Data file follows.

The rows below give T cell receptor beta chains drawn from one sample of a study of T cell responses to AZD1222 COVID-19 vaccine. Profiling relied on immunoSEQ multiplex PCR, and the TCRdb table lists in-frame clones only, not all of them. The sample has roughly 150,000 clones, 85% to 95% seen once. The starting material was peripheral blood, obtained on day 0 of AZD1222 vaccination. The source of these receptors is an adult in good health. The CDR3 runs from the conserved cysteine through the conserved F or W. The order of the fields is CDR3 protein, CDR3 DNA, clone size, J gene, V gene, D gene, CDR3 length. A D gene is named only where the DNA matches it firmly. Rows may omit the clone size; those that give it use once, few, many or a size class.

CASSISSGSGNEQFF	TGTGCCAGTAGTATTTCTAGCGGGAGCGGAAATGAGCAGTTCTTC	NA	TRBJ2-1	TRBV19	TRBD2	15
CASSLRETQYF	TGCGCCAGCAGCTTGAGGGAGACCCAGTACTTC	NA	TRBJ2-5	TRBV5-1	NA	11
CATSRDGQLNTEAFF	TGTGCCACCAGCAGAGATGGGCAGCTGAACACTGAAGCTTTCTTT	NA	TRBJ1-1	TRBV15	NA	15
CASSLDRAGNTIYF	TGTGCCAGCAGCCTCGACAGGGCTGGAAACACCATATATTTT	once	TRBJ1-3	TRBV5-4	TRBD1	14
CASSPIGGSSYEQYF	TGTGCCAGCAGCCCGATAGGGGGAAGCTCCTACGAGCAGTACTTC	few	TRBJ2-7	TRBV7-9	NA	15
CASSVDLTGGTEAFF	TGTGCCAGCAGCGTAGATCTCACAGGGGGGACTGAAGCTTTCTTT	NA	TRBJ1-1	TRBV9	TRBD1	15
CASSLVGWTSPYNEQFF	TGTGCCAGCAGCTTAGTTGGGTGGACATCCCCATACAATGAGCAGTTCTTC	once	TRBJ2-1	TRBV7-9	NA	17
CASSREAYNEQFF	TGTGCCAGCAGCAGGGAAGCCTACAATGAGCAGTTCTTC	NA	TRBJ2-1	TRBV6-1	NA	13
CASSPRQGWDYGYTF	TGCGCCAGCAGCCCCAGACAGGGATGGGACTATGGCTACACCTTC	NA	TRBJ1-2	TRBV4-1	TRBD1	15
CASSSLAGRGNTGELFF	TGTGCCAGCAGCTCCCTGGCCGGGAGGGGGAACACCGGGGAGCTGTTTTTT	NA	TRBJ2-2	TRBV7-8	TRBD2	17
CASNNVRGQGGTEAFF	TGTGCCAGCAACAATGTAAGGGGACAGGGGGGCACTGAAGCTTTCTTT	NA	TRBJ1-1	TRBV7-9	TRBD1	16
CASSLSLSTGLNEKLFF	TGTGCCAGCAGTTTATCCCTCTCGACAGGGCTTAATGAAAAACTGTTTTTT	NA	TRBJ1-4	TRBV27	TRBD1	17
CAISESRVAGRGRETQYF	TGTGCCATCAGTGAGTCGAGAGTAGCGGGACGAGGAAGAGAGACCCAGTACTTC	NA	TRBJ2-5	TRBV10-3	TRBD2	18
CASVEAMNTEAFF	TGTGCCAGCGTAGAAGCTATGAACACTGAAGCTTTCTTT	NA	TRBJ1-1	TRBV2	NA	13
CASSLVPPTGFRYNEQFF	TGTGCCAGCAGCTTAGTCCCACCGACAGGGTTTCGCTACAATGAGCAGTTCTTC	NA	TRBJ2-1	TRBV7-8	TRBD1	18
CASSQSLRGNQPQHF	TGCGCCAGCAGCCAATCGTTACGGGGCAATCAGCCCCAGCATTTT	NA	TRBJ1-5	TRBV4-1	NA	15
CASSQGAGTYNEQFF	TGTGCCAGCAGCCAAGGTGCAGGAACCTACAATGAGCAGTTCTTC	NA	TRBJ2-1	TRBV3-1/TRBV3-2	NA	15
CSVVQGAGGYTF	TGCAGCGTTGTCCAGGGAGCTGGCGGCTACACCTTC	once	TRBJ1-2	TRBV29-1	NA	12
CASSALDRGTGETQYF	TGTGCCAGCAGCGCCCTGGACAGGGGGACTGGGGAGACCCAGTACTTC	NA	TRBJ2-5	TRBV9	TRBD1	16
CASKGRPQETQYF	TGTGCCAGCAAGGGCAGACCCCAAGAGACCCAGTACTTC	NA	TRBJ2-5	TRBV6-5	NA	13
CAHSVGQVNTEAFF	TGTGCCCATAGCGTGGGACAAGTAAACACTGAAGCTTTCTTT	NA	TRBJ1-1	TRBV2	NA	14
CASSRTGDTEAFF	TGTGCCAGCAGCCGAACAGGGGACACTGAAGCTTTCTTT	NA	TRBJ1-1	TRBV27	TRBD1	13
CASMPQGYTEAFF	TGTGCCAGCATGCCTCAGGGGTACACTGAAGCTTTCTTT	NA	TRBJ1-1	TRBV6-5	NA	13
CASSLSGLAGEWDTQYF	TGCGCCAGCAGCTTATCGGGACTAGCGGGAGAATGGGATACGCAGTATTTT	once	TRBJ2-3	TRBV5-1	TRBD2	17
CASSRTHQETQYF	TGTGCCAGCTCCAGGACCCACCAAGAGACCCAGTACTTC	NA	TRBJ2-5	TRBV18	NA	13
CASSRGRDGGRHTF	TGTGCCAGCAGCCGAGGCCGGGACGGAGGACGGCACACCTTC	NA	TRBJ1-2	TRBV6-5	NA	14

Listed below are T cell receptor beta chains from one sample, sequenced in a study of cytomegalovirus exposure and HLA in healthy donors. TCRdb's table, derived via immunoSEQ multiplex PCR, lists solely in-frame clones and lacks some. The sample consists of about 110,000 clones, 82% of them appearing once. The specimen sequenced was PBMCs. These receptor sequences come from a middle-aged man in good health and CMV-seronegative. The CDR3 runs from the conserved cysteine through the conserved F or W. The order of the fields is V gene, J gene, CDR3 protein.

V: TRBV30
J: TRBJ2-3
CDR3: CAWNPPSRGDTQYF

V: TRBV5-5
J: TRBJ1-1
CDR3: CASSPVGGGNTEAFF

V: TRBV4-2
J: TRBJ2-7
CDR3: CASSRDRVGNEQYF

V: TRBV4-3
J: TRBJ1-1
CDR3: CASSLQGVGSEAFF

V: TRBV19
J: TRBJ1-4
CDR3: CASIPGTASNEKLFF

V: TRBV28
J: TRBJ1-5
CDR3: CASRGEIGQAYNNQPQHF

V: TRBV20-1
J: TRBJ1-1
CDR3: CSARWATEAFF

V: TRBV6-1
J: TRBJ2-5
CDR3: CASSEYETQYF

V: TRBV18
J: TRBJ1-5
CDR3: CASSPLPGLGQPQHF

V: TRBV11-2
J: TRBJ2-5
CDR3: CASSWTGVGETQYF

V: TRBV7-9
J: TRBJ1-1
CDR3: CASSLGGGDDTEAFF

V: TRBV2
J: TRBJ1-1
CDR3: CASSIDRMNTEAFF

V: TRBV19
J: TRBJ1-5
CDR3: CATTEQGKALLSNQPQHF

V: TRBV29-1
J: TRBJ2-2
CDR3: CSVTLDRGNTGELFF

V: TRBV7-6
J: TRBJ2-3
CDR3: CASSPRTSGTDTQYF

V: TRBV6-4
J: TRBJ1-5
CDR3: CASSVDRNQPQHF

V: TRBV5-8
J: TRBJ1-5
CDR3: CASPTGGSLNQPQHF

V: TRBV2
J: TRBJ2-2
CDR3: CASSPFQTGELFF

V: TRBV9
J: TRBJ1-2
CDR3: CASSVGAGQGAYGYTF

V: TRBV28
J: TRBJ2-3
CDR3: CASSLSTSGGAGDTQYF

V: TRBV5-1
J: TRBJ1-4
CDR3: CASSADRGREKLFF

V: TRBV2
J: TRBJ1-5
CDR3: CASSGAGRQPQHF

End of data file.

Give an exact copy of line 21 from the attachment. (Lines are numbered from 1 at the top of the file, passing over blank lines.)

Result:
CASKGRPQETQYF	TGTGCCAGCAAGGGCAGACCCCAAGAGACCCAGTACTTC	NA	TRBJ2-5	TRBV6-5	NA	13